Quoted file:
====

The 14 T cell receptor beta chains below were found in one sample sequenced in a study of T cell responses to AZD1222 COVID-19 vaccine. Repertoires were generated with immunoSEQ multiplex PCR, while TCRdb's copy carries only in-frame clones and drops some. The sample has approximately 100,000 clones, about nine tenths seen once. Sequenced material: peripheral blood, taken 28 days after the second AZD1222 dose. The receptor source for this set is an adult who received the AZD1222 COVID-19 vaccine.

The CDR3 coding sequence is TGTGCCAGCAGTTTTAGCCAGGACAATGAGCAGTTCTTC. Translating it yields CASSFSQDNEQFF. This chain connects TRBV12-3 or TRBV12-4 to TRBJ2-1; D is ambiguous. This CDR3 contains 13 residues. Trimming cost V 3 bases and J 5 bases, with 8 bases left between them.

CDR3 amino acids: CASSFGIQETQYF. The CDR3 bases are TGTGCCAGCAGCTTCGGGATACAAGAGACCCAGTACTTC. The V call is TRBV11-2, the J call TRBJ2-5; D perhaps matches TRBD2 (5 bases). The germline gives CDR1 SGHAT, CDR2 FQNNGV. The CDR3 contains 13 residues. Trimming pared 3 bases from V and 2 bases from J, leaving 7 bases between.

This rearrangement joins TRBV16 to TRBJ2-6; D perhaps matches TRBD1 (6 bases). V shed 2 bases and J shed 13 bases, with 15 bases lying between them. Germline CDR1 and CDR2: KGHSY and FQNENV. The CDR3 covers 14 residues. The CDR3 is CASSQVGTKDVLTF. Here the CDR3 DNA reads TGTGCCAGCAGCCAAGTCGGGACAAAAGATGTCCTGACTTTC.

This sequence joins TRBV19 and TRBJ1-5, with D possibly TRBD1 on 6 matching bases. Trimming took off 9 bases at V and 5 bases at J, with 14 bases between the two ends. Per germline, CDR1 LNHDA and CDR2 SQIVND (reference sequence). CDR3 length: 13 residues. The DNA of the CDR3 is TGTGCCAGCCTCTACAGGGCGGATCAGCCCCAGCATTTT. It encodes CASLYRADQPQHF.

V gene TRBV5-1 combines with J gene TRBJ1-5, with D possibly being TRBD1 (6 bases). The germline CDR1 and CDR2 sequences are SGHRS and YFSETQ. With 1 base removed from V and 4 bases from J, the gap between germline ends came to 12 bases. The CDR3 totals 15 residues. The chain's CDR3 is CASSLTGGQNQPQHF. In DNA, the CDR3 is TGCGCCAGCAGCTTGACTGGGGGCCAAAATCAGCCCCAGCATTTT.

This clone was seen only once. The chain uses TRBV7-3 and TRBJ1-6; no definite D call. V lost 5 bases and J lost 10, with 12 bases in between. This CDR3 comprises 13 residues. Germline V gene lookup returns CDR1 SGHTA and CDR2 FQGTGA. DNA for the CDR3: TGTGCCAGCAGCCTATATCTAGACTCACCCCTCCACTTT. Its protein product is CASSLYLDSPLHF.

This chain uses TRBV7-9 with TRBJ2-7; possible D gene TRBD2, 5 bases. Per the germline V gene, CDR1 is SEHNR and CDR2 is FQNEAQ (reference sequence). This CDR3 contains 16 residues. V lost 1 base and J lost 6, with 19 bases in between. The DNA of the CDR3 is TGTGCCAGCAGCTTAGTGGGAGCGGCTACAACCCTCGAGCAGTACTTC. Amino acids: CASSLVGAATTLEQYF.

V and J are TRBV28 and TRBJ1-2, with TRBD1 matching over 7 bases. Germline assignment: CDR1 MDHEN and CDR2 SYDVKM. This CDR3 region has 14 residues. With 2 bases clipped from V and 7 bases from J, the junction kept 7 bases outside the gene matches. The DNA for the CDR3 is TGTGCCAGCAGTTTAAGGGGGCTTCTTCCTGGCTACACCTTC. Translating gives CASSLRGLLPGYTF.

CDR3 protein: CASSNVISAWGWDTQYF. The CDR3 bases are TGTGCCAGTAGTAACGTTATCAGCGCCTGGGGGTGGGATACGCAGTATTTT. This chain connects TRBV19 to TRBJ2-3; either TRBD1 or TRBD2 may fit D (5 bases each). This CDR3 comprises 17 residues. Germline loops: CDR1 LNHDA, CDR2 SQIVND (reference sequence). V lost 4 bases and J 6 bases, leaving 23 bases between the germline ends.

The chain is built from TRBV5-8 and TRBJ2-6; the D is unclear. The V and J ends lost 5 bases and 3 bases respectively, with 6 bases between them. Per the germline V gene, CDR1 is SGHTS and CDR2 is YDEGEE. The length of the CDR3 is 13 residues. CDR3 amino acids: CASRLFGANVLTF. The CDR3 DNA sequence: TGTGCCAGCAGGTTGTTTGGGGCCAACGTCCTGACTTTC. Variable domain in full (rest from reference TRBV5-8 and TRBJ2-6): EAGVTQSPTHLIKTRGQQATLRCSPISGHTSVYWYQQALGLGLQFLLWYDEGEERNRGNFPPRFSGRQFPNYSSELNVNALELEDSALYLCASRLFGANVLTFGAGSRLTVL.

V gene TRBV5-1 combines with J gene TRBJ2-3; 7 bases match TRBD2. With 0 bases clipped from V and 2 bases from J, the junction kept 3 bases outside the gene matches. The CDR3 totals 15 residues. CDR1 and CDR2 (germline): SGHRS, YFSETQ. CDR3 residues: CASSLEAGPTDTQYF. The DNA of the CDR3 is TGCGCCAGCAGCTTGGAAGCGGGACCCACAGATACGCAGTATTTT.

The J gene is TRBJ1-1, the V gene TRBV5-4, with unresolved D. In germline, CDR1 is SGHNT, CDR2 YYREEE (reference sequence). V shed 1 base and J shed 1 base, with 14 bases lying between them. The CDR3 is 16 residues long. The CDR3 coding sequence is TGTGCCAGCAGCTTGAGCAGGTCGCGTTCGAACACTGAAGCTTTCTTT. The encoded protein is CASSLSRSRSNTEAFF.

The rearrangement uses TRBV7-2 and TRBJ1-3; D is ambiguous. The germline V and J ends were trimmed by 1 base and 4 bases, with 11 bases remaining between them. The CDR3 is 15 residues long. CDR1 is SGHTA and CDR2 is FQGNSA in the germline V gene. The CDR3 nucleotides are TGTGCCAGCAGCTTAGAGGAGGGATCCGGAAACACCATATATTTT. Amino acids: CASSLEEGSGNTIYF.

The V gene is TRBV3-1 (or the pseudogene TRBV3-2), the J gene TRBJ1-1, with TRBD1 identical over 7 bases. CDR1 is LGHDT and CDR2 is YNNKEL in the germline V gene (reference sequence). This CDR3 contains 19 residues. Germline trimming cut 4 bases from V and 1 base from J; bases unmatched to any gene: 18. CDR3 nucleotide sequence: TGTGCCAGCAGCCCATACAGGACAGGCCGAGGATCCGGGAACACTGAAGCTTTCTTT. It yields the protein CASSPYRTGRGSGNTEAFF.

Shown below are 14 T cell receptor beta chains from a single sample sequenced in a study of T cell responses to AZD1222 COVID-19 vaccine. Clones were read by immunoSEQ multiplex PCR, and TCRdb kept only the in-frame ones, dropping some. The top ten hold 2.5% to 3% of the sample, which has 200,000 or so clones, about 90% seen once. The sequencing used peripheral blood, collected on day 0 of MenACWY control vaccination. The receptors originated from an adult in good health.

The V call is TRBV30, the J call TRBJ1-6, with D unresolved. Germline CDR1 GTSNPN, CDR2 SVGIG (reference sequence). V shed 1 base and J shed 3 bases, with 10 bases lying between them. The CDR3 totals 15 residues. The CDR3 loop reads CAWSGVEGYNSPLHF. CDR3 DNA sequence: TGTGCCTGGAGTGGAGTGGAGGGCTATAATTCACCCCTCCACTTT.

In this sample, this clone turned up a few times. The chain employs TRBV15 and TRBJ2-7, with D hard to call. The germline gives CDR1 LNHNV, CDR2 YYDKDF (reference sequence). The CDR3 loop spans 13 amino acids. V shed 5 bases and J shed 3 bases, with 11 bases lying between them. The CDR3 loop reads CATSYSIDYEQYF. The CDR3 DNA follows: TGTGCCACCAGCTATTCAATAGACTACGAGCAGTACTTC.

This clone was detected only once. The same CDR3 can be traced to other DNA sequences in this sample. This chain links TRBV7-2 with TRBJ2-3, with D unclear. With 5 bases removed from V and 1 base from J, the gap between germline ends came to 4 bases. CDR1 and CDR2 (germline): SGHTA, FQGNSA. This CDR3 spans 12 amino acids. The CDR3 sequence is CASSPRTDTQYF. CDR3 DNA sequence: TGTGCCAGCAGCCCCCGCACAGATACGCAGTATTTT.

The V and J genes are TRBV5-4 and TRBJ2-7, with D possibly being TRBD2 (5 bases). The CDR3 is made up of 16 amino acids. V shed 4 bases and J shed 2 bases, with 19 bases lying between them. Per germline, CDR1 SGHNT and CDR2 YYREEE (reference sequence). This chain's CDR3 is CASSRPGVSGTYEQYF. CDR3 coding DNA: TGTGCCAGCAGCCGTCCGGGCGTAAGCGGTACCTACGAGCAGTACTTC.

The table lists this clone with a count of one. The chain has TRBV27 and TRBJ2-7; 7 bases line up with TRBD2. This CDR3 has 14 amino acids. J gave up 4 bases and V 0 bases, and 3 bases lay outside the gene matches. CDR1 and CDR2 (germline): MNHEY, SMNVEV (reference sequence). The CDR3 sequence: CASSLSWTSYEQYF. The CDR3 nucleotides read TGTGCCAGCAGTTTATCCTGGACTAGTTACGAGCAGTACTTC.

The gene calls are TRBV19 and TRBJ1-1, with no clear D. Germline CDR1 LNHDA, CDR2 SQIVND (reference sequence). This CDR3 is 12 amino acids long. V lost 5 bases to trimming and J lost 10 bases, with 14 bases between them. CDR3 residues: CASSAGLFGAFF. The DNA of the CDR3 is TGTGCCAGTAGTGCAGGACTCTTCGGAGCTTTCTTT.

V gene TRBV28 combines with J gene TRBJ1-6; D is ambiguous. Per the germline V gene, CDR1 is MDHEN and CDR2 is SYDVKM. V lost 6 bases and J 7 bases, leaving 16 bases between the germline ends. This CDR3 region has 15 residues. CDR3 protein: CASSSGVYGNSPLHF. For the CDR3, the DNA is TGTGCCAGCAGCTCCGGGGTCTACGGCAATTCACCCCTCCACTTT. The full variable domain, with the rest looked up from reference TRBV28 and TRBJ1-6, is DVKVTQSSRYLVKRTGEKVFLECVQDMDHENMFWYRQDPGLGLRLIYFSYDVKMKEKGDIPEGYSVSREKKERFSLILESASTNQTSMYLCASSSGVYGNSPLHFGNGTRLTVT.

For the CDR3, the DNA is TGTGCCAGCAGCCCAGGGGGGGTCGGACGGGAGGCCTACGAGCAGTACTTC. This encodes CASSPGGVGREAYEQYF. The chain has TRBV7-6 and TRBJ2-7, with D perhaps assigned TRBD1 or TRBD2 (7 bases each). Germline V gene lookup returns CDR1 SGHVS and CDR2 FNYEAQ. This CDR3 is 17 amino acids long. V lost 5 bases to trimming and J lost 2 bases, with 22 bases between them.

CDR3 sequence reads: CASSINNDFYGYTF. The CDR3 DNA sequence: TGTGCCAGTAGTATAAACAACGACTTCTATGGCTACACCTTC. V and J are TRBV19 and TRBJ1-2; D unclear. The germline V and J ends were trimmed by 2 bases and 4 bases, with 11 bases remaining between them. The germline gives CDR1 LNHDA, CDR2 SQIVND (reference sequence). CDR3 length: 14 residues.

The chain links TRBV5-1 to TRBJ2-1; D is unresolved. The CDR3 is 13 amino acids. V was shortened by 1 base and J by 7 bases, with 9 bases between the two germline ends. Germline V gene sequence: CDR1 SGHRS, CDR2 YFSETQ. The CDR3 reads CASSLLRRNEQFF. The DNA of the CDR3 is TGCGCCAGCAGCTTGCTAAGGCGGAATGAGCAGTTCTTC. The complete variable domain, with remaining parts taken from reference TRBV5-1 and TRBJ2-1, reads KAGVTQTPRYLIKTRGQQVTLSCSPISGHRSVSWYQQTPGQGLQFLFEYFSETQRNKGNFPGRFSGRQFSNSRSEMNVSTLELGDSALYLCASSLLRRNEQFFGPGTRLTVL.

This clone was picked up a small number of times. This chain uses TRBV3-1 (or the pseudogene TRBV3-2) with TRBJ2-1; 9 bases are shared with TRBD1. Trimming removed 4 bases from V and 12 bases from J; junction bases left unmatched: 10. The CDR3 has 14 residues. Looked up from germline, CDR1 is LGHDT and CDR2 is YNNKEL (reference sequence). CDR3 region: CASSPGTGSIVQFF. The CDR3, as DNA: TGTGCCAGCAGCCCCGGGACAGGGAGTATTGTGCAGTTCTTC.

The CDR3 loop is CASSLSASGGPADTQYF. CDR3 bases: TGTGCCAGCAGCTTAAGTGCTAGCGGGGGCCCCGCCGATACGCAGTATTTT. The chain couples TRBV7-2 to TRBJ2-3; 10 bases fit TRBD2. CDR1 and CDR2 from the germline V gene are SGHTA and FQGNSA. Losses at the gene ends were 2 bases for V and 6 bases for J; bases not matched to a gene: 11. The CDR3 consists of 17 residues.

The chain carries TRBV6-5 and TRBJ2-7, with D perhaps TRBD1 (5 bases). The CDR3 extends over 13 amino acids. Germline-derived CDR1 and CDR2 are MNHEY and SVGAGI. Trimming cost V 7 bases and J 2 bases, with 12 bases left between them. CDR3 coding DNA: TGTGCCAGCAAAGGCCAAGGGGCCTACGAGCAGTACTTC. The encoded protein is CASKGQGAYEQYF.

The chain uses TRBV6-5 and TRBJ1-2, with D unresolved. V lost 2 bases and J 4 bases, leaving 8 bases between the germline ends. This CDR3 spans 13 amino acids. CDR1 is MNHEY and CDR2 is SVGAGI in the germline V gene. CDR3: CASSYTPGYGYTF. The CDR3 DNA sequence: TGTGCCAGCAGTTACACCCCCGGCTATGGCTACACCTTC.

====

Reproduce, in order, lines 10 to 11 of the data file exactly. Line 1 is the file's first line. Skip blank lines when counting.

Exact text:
CDR3 protein: CASSNVISAWGWDTQYF. The CDR3 bases are TGTGCCAGTAGTAACGTTATCAGCGCCTGGGGGTGGGATACGCAGTATTTT. This chain connects TRBV19 to TRBJ2-3; either TRBD1 or TRBD2 may fit D (5 bases each). This CDR3 comprises 17 residues. Germline loops: CDR1 LNHDA, CDR2 SQIVND (reference sequence). V lost 4 bases and J 6 bases, leaving 23 bases between the germline ends.

The chain is built from TRBV5-8 and TRBJ2-6; the D is unclear. The V and J ends lost 5 bases and 3 bases respectively, with 6 bases between them. Per the germline V gene, CDR1 is SGHTS and CDR2 is YDEGEE. The length of the CDR3 is 13 residues. CDR3 amino acids: CASRLFGANVLTF. The CDR3 DNA sequence: TGTGCCAGCAGGTTGTTTGGGGCCAACGTCCTGACTTTC. Variable domain in full (rest from reference TRBV5-8 and TRBJ2-6): EAGVTQSPTHLIKTRGQQATLRCSPISGHTSVYWYQQALGLGLQFLLWYDEGEERNRGNFPPRFSGRQFPNYSSELNVNALELEDSALYLCASRLFGANVLTFGAGSRLTVL.